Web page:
Fixing the Year 2000 date change in the US federal government's computer systems will cost more than twice what the Clinton administration has predicted, according to a new industry study disclosed to Federal Computer Week this week.
Federal Sources Inc., a market research firm, predicts the government will spend US$5.6 billion to fix the Year 2000 code problem. Federal Sources was hired by several information technology firms to conduct the study and does not plan to release it to the public.
The Federal Sources figure provides the latest evidence that the administration may have seriously underestimated the scope of the problem. The Office of Management and Budget in February placed the government's Year 2000 code fix at $2.3 billion. Earlier this month, OMB admitted the cost would likely rise.
The Year 2000 problem stems from the many federal computers that use a two-digit date field to identify years. Computers that are not Year 2000-compliant will read the Year 2000 as 1900, causing errors in date-sensitive calculations and making some computers shut down.
Congressional committee staff members view the new figure as a more accurate cost estimate.
"Obviously we haven't had an opportunity to see the data, but initially my reaction is that the $5.6 billion is more of a realistic number than the $2.3 billion," says a staff member on the Senate Governmental Affairs Committee, which may hold hearings on the Year 2000 problem later this year.
Representative Steve Horn (Republican-California), chairman of the House Government Management, Information and Technology Subcommittee, said at a hearing this month on the Year 2000 problem that the cost to the government would fall between $5 billion and $10 billion. "We'll never know until the end [how much the cost will be]; for anything we estimate now, just multiply it by three, and that's about where
the federal nut comes out."
Last year The Gartner Group estimated the government would spend $30 billion to fix computer systems.
Industry group members, IT executives and agency IT managers, all of whom considered OMB's estimate too low, believe the Federal Sources numbers are more reasonable.
"It's headed in the right direction," says Bob Cohen, a spokesman for the Information Technology Association of America. He says he would have to know more about how the estimate was calculated before making additional judgments.
Sherrie Merrow, director of the federally oriented US2000 program at Year 2000 tool vendor Viasoft Inc., says she believes the actual cost of fixing the problem will exceed the Federal Sources estimate.
"If [the government] gets away with $15 billion, they are lucky," she says. "They are really looking at $15 billion to 20 billion in my opinion."
Bruce McConnell, chief of information policy at OMB, says the Federal Sources estimate is "within a reasonable ballpark" while defending OMB's original cost estimate.
"We have noted from the outset that we expected agency estimates to rise as they complete their assessments," he says.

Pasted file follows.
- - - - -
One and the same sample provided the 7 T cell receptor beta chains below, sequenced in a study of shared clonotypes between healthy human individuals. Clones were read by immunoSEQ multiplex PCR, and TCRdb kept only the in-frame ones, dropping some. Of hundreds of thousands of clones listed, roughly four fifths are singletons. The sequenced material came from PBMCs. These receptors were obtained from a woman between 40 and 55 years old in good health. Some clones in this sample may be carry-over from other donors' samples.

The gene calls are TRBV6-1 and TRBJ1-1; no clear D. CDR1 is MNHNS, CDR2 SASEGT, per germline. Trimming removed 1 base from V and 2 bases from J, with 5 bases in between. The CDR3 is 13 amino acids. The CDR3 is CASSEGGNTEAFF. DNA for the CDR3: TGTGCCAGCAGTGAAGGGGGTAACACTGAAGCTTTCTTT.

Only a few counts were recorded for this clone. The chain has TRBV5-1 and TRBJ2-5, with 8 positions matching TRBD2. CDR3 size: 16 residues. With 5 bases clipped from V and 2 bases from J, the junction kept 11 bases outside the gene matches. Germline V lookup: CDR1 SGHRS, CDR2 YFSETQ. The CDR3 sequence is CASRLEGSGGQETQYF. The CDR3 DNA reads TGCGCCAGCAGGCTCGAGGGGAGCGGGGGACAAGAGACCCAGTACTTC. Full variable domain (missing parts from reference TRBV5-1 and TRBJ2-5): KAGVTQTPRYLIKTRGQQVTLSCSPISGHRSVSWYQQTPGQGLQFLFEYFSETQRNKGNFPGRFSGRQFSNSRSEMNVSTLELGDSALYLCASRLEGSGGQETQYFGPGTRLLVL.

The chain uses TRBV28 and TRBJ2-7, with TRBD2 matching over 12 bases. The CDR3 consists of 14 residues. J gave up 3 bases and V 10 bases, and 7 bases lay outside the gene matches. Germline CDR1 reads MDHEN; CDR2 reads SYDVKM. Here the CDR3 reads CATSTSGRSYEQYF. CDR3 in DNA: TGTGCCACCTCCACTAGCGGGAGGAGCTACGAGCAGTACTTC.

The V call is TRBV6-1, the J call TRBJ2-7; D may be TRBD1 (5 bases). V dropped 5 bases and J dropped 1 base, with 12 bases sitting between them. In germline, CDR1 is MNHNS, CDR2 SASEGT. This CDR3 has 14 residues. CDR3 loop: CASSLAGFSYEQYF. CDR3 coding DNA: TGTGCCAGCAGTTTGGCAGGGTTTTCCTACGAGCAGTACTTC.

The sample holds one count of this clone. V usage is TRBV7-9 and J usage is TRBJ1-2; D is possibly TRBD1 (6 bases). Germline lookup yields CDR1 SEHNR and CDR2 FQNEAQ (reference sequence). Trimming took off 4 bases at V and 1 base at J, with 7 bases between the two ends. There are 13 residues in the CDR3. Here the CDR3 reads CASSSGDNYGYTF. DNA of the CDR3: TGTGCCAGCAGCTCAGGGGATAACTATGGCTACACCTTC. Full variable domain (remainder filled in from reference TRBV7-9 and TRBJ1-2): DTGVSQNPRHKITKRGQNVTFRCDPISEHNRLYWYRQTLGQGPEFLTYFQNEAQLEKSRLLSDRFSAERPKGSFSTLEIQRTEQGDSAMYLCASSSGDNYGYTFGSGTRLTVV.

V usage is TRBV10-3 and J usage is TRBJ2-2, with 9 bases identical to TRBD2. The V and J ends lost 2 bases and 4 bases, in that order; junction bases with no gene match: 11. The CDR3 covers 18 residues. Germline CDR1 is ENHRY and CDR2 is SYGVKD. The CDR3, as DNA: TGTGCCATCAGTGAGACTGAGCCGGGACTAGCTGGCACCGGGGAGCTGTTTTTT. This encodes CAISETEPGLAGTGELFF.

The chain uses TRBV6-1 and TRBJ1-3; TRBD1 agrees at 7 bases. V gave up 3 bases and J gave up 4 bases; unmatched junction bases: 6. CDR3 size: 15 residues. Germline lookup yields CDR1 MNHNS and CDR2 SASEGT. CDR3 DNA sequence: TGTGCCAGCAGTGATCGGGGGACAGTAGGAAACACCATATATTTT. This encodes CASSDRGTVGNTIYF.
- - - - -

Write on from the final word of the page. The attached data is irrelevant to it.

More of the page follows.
According to Federal Sources officials, Year 2000 costs are not being driven by the expensive hourly rates charged by software programmers, who must sift through millions of lines of codes to find date fields. Rather, much of the cost will be pushed higher because many agencies will have to replace systems and make Year 2000 fixes when doing periodic upgrades on hardware and software. Agencies also are reconfiguring systems that are in development to meet Year 2000 compliance.
Adding to the rising costs are missed deadlines for new systems. If a system under development is scheduled to come online before the Year 2000 but delays cause the agency to miss the deadline, the agency must fix legacy systems to meet Year 2000 guidelines.
Year 2000 costs are also increasing because of delays in fielding numerous systems, including the Internal Revenue Service's Tax System Modernization, the Department of Veteran Affairs' Vets Net compensation and pension payment system, and the Health Care Financing Administration's Medicare Transaction System.
"Everyone considers this a software maintenance issue, but it's not," says Susan Marshall, Federal Sources' research analyst for the Year 2000 program. "The Year 2000 is driving the insertion of new technology because there are other Year 2000 solutions besides software conversions, such as system replacements, hardware and software upgrades, and system retirements."
But Kathleen Adams, chairwoman of an interagency committee that promotes awareness and solutions for fixing computers, says nailing down an exact figure on the cost of the Year 2000 problem is complicated and controversial. "There is no agreement on how to estimate the costs or which costs ought to be charged to the Year 2000 project .... In addition, few organizations are far enough along to know what all the costs, particularly those associated with testing, will be."
For example, Adams said data centers must upgrade their systems with new software as part of a planned maintenance schedule. The latest upgrades would have to be Year 2000-compliant. "Is this a Year 2000 cost or is this a regular maintenance cost?" she asks.